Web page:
Many of us attribute this to an inability to get the balance right; four in ten women find themselves unable to describe themselves as happy while others say that poor sleep and diet impacts their wellbeing.
Results showed a third of people are consumed by thoughts of work from the minute they wake up, while one in four said they only stop thinking about work last thing at night.
The inability to switch off is having repercussions with over half the study (51%) saying their work life has impacted their personal relationships and in some cases led to poor health (52%).
The research commissioned by Tilda also showed that not eating well is a big contributor to feelings of discontent - many workers regularly skipped meals, while one in five often cobbled together their evening meal after 9pm.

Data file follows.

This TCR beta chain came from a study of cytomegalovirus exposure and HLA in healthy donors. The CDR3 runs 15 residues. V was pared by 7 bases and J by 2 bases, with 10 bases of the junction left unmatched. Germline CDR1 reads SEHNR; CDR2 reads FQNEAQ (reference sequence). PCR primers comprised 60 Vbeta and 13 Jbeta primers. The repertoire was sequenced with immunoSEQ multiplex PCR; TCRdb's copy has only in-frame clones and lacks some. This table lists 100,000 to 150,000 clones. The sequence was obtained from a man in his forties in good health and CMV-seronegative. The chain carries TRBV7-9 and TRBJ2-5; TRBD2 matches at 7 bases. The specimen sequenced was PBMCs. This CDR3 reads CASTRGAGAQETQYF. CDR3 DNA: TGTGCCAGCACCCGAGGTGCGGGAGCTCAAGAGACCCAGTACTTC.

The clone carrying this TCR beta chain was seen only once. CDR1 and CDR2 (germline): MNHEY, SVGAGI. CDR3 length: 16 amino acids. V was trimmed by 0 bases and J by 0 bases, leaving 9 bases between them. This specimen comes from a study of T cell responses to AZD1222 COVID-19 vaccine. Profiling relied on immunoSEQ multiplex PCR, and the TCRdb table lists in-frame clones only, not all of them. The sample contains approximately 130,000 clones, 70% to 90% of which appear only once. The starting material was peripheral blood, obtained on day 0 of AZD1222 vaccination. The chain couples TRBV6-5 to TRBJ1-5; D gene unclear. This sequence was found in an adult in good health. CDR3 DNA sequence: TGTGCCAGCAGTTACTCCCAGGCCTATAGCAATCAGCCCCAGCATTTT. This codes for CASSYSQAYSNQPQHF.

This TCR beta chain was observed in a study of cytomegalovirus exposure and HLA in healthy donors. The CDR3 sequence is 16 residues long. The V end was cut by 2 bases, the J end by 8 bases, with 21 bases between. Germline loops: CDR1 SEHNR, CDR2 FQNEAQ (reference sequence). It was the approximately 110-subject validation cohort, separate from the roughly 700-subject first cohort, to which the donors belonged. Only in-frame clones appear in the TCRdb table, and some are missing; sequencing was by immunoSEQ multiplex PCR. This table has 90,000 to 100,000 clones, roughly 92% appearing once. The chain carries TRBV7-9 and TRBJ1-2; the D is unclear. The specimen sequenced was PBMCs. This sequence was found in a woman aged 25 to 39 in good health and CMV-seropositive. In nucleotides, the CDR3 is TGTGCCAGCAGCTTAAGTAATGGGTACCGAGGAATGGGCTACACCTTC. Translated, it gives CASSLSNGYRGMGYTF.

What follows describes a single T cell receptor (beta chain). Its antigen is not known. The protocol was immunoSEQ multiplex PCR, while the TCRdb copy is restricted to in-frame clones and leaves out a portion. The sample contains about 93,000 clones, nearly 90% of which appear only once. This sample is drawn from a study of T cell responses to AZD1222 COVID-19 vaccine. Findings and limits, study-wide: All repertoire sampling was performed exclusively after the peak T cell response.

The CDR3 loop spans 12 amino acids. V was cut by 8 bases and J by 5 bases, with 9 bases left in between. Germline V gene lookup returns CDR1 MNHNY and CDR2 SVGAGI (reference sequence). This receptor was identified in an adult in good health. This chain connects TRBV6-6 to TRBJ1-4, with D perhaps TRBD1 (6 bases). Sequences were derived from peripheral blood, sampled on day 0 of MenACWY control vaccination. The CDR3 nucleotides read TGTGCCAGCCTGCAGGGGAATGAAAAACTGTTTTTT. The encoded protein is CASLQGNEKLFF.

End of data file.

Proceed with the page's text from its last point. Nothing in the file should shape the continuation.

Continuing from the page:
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Worryingly, the research shows that nearly 40% of women and just over a third of men heavily rely on high sugar and caffeinated drinks to get them through the day.
The study also found 57% of people have seen their personal life affected because of putting in too many hours at work.
This was most commonly shown through more arguments with their partner (52%), a decline in the quality of their diet (47%), while nearly a third (27%) spent less time playing with their children.
The level of mental fatigue experienced is also on the rise, with the average person questioned getting on average just over six and a half hours sleep during a typical evening, along with having to cope with disturbed sleep at least once a week.
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